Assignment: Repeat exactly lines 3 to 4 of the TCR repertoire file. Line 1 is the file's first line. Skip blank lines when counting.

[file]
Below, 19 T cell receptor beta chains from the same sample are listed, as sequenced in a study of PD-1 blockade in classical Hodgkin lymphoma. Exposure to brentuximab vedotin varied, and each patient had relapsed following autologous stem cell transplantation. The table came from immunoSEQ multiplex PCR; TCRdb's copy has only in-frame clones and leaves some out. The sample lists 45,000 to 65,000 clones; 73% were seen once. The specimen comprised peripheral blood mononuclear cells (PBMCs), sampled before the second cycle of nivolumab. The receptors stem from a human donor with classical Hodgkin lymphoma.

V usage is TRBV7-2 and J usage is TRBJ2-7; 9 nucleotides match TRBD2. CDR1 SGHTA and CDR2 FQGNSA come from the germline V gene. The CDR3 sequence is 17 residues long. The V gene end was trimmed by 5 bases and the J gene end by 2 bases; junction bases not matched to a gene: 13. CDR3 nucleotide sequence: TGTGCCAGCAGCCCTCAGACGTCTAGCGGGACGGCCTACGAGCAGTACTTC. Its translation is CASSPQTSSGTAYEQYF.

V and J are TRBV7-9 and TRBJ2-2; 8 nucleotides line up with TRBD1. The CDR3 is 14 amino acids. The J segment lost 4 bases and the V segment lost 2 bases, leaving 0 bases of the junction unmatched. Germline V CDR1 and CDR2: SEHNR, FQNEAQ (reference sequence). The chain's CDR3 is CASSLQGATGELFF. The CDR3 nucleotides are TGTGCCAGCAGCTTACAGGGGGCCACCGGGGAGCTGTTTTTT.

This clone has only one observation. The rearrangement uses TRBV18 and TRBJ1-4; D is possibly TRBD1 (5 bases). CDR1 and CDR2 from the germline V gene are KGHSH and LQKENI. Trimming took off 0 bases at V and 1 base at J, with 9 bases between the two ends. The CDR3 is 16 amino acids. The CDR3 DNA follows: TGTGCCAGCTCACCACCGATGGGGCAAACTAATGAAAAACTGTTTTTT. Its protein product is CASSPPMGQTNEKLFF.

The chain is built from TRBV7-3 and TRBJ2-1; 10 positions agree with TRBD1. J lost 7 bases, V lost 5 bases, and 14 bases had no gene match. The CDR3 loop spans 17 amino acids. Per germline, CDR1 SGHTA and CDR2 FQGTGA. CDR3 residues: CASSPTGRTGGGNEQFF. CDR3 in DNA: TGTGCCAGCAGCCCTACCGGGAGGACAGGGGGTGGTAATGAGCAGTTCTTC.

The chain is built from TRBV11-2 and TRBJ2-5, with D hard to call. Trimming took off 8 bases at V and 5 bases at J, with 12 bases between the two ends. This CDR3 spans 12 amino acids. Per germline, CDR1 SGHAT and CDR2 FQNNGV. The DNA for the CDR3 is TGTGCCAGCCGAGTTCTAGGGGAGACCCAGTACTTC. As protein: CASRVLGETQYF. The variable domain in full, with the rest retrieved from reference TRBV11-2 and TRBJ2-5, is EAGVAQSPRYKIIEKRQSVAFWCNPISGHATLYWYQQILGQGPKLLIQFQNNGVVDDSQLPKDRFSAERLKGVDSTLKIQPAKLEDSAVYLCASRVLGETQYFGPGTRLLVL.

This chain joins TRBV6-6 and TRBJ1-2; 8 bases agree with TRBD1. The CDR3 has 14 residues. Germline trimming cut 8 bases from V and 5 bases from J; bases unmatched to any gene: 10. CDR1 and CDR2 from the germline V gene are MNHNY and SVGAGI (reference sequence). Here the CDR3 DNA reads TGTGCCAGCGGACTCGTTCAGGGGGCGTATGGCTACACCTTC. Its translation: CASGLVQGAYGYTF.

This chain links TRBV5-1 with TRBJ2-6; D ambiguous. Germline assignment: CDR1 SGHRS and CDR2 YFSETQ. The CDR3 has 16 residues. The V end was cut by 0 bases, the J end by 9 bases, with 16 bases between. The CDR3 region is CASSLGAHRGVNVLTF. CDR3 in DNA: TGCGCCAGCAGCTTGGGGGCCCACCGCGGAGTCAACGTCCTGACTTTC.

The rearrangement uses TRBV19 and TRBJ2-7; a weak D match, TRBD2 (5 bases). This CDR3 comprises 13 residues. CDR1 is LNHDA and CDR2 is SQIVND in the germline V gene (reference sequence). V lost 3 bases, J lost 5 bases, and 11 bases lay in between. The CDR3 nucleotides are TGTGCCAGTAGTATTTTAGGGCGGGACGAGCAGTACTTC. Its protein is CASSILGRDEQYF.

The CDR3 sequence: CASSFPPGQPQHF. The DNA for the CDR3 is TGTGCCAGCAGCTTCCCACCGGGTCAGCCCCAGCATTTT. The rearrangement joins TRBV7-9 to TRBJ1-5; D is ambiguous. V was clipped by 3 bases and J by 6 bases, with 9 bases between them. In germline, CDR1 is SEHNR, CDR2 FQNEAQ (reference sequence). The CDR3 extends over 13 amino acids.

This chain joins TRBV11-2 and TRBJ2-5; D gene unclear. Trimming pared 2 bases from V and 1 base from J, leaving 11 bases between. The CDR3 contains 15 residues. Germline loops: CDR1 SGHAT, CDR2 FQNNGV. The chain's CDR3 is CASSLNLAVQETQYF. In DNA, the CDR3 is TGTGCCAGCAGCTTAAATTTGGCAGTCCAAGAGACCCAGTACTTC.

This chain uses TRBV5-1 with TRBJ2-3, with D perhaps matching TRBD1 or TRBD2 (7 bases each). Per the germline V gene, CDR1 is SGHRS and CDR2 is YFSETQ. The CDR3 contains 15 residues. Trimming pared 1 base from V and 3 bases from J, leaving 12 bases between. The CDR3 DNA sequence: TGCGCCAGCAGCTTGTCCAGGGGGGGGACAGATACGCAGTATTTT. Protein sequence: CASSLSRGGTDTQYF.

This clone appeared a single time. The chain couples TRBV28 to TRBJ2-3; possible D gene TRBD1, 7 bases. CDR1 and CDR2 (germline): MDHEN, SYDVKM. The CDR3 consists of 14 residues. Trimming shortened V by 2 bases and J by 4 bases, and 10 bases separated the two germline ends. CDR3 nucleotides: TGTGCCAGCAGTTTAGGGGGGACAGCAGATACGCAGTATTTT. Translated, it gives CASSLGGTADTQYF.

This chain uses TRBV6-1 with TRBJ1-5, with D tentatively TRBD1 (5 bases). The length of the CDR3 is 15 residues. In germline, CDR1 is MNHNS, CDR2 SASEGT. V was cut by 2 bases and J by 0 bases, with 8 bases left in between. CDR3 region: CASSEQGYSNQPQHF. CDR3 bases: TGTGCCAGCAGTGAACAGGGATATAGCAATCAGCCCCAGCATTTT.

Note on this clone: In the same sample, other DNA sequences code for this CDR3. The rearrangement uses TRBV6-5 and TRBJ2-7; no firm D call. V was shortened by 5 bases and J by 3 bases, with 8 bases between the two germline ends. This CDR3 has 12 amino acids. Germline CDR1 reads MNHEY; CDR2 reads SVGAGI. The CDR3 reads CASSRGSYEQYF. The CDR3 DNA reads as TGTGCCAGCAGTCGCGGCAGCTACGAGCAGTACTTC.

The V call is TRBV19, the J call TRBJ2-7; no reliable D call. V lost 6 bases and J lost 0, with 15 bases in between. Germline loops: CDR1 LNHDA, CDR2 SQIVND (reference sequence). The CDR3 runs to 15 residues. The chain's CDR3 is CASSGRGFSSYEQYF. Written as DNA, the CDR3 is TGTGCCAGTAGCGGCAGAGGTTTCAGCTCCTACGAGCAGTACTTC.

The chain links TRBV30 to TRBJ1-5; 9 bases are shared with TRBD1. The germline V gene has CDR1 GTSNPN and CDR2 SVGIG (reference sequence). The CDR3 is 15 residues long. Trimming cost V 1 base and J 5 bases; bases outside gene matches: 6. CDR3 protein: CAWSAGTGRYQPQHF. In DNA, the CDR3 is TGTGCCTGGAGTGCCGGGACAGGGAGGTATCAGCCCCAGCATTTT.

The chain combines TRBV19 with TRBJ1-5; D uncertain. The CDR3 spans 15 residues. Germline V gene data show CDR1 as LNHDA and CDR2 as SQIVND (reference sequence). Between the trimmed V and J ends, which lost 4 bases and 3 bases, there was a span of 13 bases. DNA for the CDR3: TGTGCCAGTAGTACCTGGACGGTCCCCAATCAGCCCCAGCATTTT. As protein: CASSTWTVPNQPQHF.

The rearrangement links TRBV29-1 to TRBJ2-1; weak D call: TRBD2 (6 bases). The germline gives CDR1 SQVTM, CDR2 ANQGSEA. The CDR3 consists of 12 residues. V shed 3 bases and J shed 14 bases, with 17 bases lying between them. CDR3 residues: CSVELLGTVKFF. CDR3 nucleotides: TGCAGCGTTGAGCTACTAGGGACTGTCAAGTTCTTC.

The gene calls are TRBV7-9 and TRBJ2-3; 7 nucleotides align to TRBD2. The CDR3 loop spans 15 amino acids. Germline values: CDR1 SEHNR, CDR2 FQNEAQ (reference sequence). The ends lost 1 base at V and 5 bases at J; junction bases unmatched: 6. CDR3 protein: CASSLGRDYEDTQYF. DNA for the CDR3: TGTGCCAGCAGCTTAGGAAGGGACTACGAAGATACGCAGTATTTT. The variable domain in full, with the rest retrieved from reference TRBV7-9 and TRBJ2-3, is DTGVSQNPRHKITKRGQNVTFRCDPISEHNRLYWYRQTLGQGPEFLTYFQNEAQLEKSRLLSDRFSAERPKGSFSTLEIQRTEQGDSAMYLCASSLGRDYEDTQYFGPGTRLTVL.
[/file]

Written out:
V and J are TRBV7-9 and TRBJ2-2; 8 nucleotides line up with TRBD1. The CDR3 is 14 amino acids. The J segment lost 4 bases and the V segment lost 2 bases, leaving 0 bases of the junction unmatched. Germline V CDR1 and CDR2: SEHNR, FQNEAQ (reference sequence). The chain's CDR3 is CASSLQGATGELFF. The CDR3 nucleotides are TGTGCCAGCAGCTTACAGGGGGCCACCGGGGAGCTGTTTTTT.

This clone has only one observation. The rearrangement uses TRBV18 and TRBJ1-4; D is possibly TRBD1 (5 bases). CDR1 and CDR2 from the germline V gene are KGHSH and LQKENI. Trimming took off 0 bases at V and 1 base at J, with 9 bases between the two ends. The CDR3 is 16 amino acids. The CDR3 DNA follows: TGTGCCAGCTCACCACCGATGGGGCAAACTAATGAAAAACTGTTTTTT. Its protein product is CASSPPMGQTNEKLFF.